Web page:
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The left side to the right way

Feeling bored? Come to Ireland, rent a car, and make your way from Dublin to the University of Limerick. Yes, there is Shannon airport, but not at short notice, and you'd miss out on all the excitement. So it turns out that it's quite easy to convince your mind that it was replaced by its own mirror image when driving on the left side of the road. The only difference I (vigorously) discovered is the shifting. In normal cars, you push the rod away from you to the far upper corner for the fifth gear; here, you don't. It is, and trust me on this, unpleasant to figure this out at 100 kph. Anyway, traffic sucks, the roads stink, but the people seem so much more relaxed than those German Deathmatch Drivers. Kinda refreshing.

My meeting with Prof. Brian Fitzgerald was a full success. Several details have to be worked out yet (and all the bureaucracy), but it looks as if the fall of 2005 will see me in a new field, pursuing a Ph.D. in open source development, and more specifically: workflow and productivity management in distributed (open source) projects. You can guess which project will be the main focus.

I am not yet clear on what exactly this means for me. I will likely get to stay in Zurich, which has become my favourite city and with which I'd rather not part (not to mention Aline), but what exact academic arrangements will have to be made -- time will tell.

After finishing my Honours Bachelor in Computer Science and Psychology at Swarthmore College, I really wanted to do research (and not a masters degree). Se Dschermans would require me to do another 4 semesters to get a diploma (despite the 99% overlap in syllabus and other requirements, but regulations are regulations, and they get even better if people can cling to them as an excuse to turn off their brains), which is why I ended up at the AILab under the provision to complete some extra coursework (which I did). Whether or not I can get that accredited in Limerick, or whether I have to actually enroll for a master's programme and convince people after a year that I could in fact just do a Ph.D. straight away, I don't know yet. Fact is that I'd be willing to climb if it means to be able to devote myself to Debian and research in open source full-time. Nevertheless, given that I see certain aspects of new artificial intelligence as an integral part of the direction in which I would like to go, I might even be able to sell this endeavour as a continuation and skip all the requirements.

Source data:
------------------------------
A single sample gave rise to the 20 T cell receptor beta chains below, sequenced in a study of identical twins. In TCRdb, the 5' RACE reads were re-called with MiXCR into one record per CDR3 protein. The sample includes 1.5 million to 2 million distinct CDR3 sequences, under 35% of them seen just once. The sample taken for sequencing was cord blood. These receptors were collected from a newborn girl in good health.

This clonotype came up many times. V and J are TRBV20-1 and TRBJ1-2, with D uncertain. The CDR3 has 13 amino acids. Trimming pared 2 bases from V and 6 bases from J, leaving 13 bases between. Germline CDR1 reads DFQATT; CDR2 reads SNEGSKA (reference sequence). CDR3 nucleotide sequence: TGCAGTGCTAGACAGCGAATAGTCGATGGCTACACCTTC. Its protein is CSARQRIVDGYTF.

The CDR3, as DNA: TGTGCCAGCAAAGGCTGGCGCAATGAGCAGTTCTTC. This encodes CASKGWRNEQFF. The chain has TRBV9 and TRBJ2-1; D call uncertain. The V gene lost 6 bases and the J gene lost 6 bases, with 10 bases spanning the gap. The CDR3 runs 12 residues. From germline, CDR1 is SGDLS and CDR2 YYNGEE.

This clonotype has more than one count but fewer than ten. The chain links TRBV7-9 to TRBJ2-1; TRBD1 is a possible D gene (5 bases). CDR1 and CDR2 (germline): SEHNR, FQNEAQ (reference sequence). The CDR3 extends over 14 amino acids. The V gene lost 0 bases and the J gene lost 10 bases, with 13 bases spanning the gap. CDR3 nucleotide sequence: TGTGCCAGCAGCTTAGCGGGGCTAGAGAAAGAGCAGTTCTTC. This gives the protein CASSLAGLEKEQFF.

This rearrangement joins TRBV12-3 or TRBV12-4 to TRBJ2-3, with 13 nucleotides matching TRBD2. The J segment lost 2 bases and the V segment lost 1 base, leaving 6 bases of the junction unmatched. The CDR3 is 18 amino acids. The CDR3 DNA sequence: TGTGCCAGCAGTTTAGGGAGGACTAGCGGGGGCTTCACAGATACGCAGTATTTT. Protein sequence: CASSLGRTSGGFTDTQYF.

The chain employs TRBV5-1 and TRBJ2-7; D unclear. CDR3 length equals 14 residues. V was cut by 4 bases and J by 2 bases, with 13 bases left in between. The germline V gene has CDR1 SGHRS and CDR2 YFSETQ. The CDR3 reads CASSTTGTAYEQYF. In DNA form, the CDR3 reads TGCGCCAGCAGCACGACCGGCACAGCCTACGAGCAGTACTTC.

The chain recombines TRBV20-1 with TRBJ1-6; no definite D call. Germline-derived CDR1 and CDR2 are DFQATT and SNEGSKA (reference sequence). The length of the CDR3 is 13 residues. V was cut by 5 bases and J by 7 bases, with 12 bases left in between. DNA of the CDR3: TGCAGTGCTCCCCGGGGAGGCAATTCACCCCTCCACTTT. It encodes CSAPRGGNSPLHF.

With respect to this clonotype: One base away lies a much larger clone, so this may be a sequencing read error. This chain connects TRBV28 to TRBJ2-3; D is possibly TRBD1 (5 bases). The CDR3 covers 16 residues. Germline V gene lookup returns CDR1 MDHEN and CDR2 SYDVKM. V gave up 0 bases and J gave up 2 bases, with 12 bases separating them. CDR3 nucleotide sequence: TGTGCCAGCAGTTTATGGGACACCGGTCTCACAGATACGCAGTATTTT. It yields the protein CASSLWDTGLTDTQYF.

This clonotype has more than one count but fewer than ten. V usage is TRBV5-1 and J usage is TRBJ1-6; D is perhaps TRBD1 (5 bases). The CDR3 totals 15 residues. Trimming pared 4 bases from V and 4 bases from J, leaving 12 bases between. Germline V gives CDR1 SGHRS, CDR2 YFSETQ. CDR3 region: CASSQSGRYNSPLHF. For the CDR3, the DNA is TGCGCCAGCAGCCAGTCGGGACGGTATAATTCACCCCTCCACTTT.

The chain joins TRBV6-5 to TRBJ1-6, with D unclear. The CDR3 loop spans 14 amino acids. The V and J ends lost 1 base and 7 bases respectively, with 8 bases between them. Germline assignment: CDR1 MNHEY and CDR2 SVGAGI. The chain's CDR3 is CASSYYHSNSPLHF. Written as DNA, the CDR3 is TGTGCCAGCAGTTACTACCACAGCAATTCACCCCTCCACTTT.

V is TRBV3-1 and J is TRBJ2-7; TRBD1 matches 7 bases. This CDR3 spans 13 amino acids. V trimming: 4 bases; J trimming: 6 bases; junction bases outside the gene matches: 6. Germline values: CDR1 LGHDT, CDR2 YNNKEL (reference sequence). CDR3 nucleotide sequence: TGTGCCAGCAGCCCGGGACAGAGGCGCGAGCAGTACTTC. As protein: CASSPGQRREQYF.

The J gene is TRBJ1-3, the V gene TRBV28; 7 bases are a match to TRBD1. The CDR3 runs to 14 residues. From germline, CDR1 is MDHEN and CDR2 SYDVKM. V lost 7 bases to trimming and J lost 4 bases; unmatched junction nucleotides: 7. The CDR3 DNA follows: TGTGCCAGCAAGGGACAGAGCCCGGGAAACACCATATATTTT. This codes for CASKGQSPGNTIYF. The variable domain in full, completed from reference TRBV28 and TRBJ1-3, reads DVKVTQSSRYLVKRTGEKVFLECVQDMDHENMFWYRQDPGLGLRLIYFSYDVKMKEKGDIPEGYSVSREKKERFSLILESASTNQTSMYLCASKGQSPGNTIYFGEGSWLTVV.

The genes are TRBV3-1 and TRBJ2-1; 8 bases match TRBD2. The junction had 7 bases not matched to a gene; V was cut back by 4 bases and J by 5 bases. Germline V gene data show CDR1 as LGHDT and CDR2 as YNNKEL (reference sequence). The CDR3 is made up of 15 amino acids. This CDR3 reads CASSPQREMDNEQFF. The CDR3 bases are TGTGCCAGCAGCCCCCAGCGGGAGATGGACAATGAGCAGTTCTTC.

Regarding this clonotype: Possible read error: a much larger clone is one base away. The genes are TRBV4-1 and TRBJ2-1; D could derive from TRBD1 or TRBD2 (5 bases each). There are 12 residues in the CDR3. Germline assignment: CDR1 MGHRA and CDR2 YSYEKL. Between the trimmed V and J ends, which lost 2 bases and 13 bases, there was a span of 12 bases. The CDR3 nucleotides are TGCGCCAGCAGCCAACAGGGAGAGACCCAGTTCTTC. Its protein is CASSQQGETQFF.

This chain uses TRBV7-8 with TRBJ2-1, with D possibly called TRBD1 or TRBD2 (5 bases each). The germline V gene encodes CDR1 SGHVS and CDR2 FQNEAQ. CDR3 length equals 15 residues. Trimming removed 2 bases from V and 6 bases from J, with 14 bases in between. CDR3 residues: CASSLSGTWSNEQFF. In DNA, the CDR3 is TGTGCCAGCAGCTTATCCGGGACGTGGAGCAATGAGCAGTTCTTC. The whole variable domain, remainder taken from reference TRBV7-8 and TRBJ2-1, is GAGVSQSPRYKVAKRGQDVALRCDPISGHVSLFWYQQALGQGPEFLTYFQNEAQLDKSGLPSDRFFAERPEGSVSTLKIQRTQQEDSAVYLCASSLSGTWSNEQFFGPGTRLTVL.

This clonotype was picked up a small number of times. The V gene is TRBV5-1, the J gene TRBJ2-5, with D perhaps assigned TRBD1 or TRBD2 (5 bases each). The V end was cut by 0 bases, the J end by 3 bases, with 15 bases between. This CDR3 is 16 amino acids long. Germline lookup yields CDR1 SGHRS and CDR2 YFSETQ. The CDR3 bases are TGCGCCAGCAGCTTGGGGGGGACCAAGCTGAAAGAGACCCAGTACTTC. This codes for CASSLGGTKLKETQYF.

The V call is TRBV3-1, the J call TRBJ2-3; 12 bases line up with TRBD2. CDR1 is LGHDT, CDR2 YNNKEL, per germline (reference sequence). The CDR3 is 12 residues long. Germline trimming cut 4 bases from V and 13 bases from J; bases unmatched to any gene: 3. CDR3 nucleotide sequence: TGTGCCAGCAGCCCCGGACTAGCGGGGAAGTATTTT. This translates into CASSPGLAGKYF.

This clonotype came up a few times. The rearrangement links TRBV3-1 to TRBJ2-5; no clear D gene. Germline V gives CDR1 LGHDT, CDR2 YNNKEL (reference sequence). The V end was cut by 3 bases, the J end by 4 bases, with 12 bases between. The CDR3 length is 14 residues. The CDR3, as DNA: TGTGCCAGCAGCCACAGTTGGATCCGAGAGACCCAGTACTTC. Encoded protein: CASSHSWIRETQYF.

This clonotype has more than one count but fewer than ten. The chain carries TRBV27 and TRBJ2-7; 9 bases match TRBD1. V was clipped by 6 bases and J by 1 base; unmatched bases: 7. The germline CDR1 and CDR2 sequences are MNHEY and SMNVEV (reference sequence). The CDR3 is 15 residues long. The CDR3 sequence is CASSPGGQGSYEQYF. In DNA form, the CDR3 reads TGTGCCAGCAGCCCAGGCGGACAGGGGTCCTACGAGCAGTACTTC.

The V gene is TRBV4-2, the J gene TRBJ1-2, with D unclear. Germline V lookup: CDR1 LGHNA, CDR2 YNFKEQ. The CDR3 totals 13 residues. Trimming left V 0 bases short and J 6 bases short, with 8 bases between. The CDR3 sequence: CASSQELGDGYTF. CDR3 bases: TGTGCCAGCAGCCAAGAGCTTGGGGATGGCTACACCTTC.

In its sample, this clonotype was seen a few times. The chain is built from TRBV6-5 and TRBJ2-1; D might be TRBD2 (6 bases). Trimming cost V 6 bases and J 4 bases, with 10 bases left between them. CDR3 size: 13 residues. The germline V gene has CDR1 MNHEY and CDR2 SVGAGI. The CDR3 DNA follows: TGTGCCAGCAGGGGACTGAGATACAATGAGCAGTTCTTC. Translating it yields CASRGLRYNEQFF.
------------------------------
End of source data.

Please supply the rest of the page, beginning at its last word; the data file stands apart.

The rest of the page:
What exactly drove (or rather kept) me in the field of artificial intelligence, I don't know. It sounded cool, and it was fascinating for a while, but quickly I discovered that my true interests were elsewhere. But all the time I found myself doing other things instead, and that's no basis for a Ph.D., now is it?

Finally it seems I can merge my Ph.D. with my true interest. And boy, am I excited! Sipping on my Smithwick's, I let the day pass revue. I'd be travelling to Limerick on a regular basis to keep up with the folks at the Computer Science Department, but that seems alright (if done via Shannon). Ireland is a most beautiful country, so differently green than Switzerland, and I enjoy the people very much. I had dinner with two old gents in some bar food place in the middle of nowhere and it was lovely. I think they were speaking English, but without the fish in my ear, it was hard to keep a conversation going. Nod and smile... that works almost everywhere.

With tired eyes I now surrender to the pillow, hoping that the fifth part of the definitive guide won't keep me awake too long. But there's a baby screaming next door in this blood awful Dublin Airport Holiday Inn, which must have paper for walls. Flight's at 6:50. Yawn.

PS: Happy birthday, bubbles! I can't sing for you.